Because the Fed is using lower interest rates to stimulate the US economy but the EU is not matching, the stronger Euro makes the US a valuable vacation destination for Europeans. DL has the most EU denominated sales of any US airline and thus benefits more than other carriers from the weak dollar/strong Euro. At the same time, Americans are continuing to travel to Europe; some travel is prepaid and under contract from when the exchange rate was more favorable and some is Euro-Americans returning to visit family and this type of travel is less sensitive to currency swings.

DL's transatlantic RASM growth is outpacing the industry even though DL is adding more capacity across the Atlantic than any other airline. Adding capacity to Europe does make sense now but may not make as much sense if the dollar/Euro relationship returns to what it used to be. Since DL's entire transatlantic operation except for sub-Saharan Africa and India will become part of the AF-DL joint venture within a couple years, DL has the potential to see traffic continue to grow as AF has the incentive to put more passengers on DL planes. Only NW has a comparable arrangement.

On the other hand, NW benefits the most from the weak dollar/strong yen relationship since they are the strongest US carrier to Japan. However, the Japanese economy is not growing as much as the Euro economies and are thus not able to offset the dollar weakness to the same degree.

Quoting Commavia (Reply 14):
another potential pitfall of the Delta "go global" strategy is fuel prices

actually, no. Fuel prices are generally the same around the world. And international flights and fares have fuel surcharges which more adequately reflect the changing cost of fuel. US airlines recover only about 1/3 of the increased cost of fuel on domestic flights but about 2/3 on intl flights.

Quoting Commavia (Reply 14):
Delta's strategy of adding international flights, in and of itself, isn't visionary

and you propose .....?

let me help. a) parking airplanes b) continuing to slug in out in the domestic marketplace using aircraft that are too big and are actually capable of flying international flights or c) allowing other carriers to grow in international markets while DL sits still or d) ......?

The world is growing more global. DL's international growth plan is as visionary as CO's was in the late 90s and early 00s. However, CO focused on far western Europe using 757s and elsewhere largely by flying to destinations which were served by other US airlines.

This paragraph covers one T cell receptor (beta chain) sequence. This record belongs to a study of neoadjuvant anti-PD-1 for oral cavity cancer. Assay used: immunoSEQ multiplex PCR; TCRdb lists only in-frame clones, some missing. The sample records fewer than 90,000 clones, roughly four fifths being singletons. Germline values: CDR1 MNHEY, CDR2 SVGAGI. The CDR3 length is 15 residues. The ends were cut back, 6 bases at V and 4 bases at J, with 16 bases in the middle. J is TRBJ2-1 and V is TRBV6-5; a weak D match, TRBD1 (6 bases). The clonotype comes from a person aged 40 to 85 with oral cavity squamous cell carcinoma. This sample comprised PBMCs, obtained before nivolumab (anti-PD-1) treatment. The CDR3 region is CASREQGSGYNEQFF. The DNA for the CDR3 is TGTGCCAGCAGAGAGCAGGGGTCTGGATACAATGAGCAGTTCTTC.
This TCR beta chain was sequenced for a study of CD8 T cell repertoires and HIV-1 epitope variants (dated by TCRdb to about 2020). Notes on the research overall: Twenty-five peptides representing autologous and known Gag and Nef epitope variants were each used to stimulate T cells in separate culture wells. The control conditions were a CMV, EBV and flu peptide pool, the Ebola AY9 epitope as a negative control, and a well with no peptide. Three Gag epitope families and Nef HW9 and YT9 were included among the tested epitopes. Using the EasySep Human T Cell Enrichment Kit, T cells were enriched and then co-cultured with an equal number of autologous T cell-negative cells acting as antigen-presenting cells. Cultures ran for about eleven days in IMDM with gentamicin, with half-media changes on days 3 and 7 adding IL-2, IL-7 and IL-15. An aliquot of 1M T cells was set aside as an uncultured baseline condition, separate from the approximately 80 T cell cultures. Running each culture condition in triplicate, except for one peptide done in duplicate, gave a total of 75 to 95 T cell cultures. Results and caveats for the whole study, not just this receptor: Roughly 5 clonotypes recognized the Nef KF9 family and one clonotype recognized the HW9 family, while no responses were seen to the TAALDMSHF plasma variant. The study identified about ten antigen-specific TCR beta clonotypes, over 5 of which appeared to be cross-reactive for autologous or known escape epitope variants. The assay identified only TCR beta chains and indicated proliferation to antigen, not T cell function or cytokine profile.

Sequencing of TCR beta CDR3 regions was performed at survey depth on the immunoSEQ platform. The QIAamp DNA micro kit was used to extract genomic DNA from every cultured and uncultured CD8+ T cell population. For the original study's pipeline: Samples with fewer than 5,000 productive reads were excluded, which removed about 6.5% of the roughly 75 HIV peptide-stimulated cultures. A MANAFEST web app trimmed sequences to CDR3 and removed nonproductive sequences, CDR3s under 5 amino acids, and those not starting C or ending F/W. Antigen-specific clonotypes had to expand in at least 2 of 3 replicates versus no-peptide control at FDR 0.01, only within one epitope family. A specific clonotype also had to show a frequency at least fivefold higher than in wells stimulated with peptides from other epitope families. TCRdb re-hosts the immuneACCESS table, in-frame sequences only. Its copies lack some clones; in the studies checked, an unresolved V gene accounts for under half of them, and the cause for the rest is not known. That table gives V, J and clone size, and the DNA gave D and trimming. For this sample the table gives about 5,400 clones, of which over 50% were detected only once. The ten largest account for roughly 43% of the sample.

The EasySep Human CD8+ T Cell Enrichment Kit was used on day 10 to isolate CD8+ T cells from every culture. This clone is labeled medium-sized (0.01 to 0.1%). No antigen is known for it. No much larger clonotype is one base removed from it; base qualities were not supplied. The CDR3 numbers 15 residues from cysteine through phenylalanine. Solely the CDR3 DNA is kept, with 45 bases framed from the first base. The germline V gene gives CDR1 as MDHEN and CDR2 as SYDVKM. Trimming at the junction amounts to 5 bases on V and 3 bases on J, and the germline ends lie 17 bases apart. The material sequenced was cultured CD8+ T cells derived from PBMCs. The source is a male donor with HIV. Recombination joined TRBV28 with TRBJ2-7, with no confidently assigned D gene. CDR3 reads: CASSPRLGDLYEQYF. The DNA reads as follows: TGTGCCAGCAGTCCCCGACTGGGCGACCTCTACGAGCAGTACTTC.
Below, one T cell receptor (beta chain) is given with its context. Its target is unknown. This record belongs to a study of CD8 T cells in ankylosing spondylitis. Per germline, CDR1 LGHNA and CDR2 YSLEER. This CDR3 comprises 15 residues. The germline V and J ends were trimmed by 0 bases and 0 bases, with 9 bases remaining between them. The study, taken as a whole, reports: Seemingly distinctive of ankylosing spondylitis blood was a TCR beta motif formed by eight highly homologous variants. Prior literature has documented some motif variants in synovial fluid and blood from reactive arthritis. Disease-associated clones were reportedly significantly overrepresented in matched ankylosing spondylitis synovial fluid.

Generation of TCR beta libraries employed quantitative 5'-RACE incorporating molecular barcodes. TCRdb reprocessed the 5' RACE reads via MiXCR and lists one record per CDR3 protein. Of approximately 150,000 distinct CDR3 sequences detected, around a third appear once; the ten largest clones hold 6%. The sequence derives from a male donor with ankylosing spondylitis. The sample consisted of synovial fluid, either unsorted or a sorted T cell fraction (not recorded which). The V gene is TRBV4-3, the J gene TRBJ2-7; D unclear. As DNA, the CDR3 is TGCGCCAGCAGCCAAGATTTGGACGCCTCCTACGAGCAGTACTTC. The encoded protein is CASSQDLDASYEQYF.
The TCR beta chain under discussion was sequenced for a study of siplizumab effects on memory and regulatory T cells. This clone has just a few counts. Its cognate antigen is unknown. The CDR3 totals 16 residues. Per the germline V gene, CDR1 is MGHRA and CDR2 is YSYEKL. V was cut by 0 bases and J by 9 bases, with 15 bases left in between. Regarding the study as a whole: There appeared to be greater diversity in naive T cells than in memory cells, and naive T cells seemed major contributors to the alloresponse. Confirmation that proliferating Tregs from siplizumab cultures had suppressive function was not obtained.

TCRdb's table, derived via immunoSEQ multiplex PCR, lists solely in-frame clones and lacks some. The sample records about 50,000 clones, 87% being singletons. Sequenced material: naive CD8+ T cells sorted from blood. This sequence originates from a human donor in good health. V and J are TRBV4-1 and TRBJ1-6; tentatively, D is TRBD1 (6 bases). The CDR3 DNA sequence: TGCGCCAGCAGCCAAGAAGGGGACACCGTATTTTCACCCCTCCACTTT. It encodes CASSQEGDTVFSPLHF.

DL's international growth plan is focusing growth on markets which are not and often have not been served by any US airline. DL is tapping into demand for air travel in markets which provide far more growth potential than in markets served by most other US airlines.

Quoting Commavia (Reply 14):
I have long been arguing that NW's Asian network is getting less and less valuable, and indeed more and more irrelevant, by the day.

and every delay on the 787 is a further blow to NW's attempts to correct its Pacific strategy. CO and DL still are growing as they take 777s which are being built and delivered on time.

Quoting Flyguy1 (Reply 15):
this terminal cannot last forever in its current form

agree.. but DL is not going to sink itself in order to replace it. The fix will be costly. DL will have to do it from a position of strength.


User currently offlineCommavia From United States of America, joined Apr 2005, 11752 posts, RR: 62
Reply 17, posted (6 years 7 months 1 week 16 hours ago) and read 5559 times:



Quoting Flyguy1 (Reply 15):
This is something that will have to be addressed at some time, as this terminal cannot last forever in its current form.

That is probably the largest single capex commitment DL is going to have to make in the next five years.

If DL is serious about success and growth at JFK - which I have no doubt they are - they simply will not be able to ignore this issue much longer.

DL has made some minor cosmetic changes at JFK in the last 12-18 months, giving walls fresh coats of paint, replacing light bulbs, etc., but they still have not addressed the much larger problem that the terminal is decades-old (and looks it) and is far, far too small for the operation Delta is trying to cram through it.

This problem is going to be exacerbated further by the competitive disparity between DL and its two largest competitors at JFK (JetBlue and AA) as AA now has the largest, newest and nicest terminal at the airport, the new T8 complex, and JetBlue is about the open their brand new terminal in a matter of months. This gives both AA and JetBlue not only far nicer, cleaner and more modern terminals and far superior ground service product offerings, but it also gives both companies room to expand and grow should they choose. Delta, by contrast, has 0 room to expand, and indeed, is already operating their terminal at far above its designed capacity: that terminal wasn't built to handle nearly as much traffic as it does today.